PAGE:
From luscious leafy tendrils to stark horizon lines, this exhibition of prints by Hedda Sterne (1910–2011) celebrates the artist’s exquisite variety of formal interests. Although most often associated with a group of artists called the “Irascibles”—avant-garde forerunners of Abstract Expressionism—Sterne defied stylistic categorization. Her aesthetic experimentations fluctuated between organic and geometric, figural and abstract, and painterly and graphic. All share, however, a passionate attention to detail and form.
Drawn from the Amon Carter’s collection, this selection of lithographs features two thematic series that Sterne completed at the Tamarind Lithography Workshop in 1967: Metamorphoses, a study of the vegetal folds of a head of lettuce, and Vertical-Horizontals, a study of the atmospheric recession of the horizon. Both series expose Sterne’s highly original style and her intense exploration of a single theme over the course of many experimental compositions.
Take Up Space presents abstraction as it travels across floors, hangs on walls, and is suspended above stairwells. Abstraction runs throughout this space, exploring and becoming territory. The works – mostly paintings – are results of artists’ projects that consider the relevance and power of abstraction’s possibilities.
The works in these galleries respond: to architecture, to history, to color, to taste, to edges, to time, and to our sociopolitical climate. They are explorations of form. They require us to notice their experimentation. They charge us to take the color, shapes, and scale of their structures into account.
Artists include Sarah Cain, Lita Albuquerque, Zachary Armstrong, Sarah Crowner, Tomory Dodge, Tomashi Jackson, Pamela Jorden, Odili Donald Odita, and Jackie Saccoccio.
Objects Like Us, a group exhibition featuring more than seventy tabletop art objects by fifty-six artists, will open at The Aldrich Contemporary Art Museum in May. This exhibition explores the relational behavior of intimately scaled objects that personify or embody a human condition or attribute. The objects will span nearly sixty years and feature works conceived specifically for the exhibition, including a site-specific floor installation by artist/co-curator David Adamo. The overall experience will underscore the efficacy of the works’ relativity and illuminate the interconnectedness of audience and objects. Objects Like Us, is organized by Amy Smith-Stewart, curator at The Aldrich, and Adamo; it will be on view at The Aldrich from May 20, 2018, to January 13, 2019.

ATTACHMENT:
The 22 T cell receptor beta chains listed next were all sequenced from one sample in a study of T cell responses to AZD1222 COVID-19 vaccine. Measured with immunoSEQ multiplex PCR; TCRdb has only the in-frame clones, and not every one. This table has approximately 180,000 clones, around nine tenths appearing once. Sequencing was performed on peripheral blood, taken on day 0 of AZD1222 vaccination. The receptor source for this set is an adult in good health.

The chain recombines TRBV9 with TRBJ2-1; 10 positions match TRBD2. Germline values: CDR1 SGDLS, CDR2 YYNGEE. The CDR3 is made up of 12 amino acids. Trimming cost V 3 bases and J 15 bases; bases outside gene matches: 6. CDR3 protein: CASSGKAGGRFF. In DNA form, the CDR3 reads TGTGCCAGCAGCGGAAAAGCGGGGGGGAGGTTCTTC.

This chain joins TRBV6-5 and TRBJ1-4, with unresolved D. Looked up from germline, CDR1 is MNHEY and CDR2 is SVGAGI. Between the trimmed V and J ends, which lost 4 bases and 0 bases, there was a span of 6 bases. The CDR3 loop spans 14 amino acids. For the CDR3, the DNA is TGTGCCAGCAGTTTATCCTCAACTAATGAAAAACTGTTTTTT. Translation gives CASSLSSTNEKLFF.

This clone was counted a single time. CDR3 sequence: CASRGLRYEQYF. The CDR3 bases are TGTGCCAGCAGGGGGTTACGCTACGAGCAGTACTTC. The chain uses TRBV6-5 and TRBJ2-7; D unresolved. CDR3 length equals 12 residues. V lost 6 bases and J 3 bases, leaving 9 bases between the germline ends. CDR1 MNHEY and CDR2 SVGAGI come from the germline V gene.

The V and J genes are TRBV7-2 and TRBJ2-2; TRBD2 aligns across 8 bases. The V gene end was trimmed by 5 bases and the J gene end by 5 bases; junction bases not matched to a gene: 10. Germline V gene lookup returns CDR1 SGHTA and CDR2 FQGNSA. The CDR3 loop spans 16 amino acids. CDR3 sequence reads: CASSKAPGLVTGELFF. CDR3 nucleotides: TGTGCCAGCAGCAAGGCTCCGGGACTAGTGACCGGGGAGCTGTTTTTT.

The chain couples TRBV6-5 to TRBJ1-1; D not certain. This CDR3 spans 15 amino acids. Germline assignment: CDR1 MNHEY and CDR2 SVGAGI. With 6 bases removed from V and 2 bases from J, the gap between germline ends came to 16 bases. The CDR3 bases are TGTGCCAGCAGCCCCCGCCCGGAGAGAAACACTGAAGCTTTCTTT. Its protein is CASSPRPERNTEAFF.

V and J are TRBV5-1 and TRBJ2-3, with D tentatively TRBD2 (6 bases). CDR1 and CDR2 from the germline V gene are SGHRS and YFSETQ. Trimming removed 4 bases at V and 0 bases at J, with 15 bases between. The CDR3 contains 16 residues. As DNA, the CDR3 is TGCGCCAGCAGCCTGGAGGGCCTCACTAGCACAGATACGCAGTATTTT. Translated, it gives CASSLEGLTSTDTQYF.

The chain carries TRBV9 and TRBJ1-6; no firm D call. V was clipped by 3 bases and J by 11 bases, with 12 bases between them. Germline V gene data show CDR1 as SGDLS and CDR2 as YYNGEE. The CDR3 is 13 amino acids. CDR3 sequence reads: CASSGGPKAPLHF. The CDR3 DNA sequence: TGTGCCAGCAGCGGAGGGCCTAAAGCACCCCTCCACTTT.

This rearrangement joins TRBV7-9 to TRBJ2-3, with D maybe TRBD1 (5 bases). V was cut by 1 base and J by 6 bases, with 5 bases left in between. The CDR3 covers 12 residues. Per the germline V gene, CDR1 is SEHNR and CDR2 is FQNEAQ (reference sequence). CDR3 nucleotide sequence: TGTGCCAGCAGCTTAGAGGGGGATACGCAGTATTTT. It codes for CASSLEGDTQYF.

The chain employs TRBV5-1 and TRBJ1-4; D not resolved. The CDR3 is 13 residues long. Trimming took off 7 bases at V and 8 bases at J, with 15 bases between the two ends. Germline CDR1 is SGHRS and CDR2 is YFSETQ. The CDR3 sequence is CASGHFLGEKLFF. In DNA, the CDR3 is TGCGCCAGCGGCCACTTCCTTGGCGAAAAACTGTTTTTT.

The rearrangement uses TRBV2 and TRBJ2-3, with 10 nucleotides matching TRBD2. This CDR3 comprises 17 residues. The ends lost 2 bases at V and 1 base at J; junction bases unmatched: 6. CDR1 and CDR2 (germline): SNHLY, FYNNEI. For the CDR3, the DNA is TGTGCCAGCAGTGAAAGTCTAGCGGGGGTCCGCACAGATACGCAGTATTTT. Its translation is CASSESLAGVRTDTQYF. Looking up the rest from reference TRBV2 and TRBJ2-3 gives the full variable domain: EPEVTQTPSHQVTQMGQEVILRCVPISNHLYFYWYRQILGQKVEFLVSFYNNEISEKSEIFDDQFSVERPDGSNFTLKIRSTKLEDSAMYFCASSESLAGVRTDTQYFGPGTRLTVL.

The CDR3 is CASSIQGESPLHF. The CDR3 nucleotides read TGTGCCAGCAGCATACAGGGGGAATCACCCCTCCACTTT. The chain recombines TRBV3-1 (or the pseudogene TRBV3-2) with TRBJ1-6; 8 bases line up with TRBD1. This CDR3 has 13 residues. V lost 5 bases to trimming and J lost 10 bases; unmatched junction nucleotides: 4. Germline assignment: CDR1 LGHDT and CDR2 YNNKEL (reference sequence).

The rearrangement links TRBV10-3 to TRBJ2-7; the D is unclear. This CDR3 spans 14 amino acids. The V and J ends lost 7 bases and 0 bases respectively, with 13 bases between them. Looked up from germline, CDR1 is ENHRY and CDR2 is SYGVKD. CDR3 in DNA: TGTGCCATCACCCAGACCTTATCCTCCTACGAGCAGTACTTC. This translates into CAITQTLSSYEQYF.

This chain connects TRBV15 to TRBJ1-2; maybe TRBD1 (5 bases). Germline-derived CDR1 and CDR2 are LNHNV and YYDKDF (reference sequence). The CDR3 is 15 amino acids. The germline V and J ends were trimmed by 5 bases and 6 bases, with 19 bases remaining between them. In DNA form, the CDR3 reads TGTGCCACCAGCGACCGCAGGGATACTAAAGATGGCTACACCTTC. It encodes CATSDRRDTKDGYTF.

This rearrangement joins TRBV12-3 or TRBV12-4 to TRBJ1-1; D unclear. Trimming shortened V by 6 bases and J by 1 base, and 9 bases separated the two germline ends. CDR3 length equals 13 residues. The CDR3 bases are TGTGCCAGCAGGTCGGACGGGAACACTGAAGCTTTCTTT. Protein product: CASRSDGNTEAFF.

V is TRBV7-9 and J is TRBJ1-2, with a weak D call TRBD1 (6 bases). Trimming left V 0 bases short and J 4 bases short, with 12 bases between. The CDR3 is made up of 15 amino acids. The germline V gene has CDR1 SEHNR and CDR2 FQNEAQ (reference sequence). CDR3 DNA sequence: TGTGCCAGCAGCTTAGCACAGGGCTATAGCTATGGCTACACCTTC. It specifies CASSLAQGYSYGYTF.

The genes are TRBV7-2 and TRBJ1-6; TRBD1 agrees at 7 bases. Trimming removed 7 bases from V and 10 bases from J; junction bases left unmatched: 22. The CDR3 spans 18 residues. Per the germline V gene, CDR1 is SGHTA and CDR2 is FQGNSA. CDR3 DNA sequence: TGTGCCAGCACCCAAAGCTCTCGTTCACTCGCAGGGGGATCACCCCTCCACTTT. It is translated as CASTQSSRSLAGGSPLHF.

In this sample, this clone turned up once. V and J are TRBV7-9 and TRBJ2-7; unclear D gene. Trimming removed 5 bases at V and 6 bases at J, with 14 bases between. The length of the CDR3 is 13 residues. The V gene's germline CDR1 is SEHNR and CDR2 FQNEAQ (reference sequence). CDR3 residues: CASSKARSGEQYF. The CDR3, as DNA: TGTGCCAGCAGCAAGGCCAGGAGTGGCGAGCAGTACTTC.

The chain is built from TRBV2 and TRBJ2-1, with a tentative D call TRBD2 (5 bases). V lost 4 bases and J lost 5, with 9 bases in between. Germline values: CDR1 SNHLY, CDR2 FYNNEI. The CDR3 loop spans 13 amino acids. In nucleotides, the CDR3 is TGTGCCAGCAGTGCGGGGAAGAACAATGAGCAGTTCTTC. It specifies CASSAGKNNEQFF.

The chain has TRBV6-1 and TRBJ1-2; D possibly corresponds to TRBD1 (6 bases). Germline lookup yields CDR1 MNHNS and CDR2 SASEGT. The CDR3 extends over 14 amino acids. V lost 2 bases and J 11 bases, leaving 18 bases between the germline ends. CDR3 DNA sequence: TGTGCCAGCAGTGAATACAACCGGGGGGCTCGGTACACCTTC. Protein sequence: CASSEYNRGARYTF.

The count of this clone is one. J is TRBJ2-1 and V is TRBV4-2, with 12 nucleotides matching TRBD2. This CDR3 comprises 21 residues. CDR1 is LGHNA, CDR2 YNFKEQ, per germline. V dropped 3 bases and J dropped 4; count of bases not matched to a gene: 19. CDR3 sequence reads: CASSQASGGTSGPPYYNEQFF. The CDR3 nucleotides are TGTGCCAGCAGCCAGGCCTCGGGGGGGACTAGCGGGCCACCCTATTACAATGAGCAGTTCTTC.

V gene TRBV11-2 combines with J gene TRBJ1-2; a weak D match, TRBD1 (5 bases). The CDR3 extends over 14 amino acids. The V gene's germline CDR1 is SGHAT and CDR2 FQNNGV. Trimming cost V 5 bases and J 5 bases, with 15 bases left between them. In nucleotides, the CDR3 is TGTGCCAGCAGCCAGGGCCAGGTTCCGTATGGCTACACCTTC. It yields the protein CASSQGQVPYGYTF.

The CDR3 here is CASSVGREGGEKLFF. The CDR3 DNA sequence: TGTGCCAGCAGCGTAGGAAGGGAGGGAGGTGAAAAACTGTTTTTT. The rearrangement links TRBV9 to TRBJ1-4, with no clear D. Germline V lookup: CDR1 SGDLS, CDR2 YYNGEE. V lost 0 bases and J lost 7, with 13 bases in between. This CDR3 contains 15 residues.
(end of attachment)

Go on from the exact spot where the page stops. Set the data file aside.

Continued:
Sarah Peters is included in this group exhibition.
Epic Abstraction: Pollock to Herrera will begin in the 1940s and extend into the twenty-first century to explore large-scale abstract painting, sculpture, and assemblage through more than fifty works from The Met collection, a selection of loans, and promised gifts and new acquisitions. Iconic works from The Met collection, such as Jackson Pollock's classic "drip" painting Autumn Rhythm (1950) and Louise Nevelson's monumental Mrs. N's Palace (1964–77), will be shown in conversation with works by international artists, such as Japanese painter Kazuo Shiraga and the Hungarian artist Ilona Keserü. The exhibition will be punctuated with special loans of major works by Helen Frankenthaler, Carmen Herrera, Shiraga, Joan Snyder, and Cy Twombly.
In the wake of unprecedented destruction and loss of life during World War II, many painters and sculptors working in the 1940s grew to believe that traditional easel painting and figurative sculpture no longer adequately conveyed the human condition. In this context, numerous artists, including Barnett Newman, Pollock, and others associated with the so-called New York School, were convinced that abstract styles—often on a large scale—most meaningfully evoked contemporary states of being. Many of the artists represented in Epic Abstraction worked in large formats not only to explore aesthetic elements of line, color, shape, and texture but also to activate scale's metaphoric potential to evoke expansive—"epic"—ideas and subjects, including time, history, nature, the body, and existential concerns of the self.